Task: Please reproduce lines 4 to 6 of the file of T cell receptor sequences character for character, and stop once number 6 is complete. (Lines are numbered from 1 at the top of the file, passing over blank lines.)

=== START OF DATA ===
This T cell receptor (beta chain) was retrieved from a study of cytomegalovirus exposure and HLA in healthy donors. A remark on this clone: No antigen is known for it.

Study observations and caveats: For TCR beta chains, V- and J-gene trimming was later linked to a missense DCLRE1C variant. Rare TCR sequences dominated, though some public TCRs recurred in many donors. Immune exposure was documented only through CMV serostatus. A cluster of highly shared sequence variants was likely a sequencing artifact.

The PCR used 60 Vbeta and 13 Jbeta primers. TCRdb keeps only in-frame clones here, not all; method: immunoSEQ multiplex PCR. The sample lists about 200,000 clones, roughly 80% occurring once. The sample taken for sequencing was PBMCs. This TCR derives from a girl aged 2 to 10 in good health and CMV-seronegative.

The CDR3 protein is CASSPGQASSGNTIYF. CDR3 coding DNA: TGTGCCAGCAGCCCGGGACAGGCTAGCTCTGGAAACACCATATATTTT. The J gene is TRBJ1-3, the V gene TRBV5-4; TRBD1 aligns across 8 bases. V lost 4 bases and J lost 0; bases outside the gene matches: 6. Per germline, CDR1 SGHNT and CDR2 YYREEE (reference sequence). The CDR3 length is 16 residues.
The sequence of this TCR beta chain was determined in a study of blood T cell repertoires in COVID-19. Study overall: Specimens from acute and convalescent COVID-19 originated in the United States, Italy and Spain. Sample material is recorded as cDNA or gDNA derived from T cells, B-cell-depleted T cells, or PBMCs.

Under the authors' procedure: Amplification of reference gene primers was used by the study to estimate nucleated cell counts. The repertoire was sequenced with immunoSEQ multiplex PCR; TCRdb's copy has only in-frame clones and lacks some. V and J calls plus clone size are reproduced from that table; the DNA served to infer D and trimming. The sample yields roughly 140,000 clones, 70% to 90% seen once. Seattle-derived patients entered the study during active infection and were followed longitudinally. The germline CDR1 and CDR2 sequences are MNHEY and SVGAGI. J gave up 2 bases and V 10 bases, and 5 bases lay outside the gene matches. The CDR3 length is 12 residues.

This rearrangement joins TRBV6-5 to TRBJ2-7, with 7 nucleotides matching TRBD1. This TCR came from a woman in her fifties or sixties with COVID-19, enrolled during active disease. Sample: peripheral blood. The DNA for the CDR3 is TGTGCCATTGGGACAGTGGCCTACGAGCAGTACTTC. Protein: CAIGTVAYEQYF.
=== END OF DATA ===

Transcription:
The CDR3 protein is CASSPGQASSGNTIYF. CDR3 coding DNA: TGTGCCAGCAGCCCGGGACAGGCTAGCTCTGGAAACACCATATATTTT. The J gene is TRBJ1-3, the V gene TRBV5-4; TRBD1 aligns across 8 bases. V lost 4 bases and J lost 0; bases outside the gene matches: 6. Per germline, CDR1 SGHNT and CDR2 YYREEE (reference sequence). The CDR3 length is 16 residues.
The sequence of this TCR beta chain was determined in a study of blood T cell repertoires in COVID-19. Study overall: Specimens from acute and convalescent COVID-19 originated in the United States, Italy and Spain. Sample material is recorded as cDNA or gDNA derived from T cells, B-cell-depleted T cells, or PBMCs.

Under the authors' procedure: Amplification of reference gene primers was used by the study to estimate nucleated cell counts. The repertoire was sequenced with immunoSEQ multiplex PCR; TCRdb's copy has only in-frame clones and lacks some. V and J calls plus clone size are reproduced from that table; the DNA served to infer D and trimming. The sample yields roughly 140,000 clones, 70% to 90% seen once. Seattle-derived patients entered the study during active infection and were followed longitudinally. The germline CDR1 and CDR2 sequences are MNHEY and SVGAGI. J gave up 2 bases and V 10 bases, and 5 bases lay outside the gene matches. The CDR3 length is 12 residues.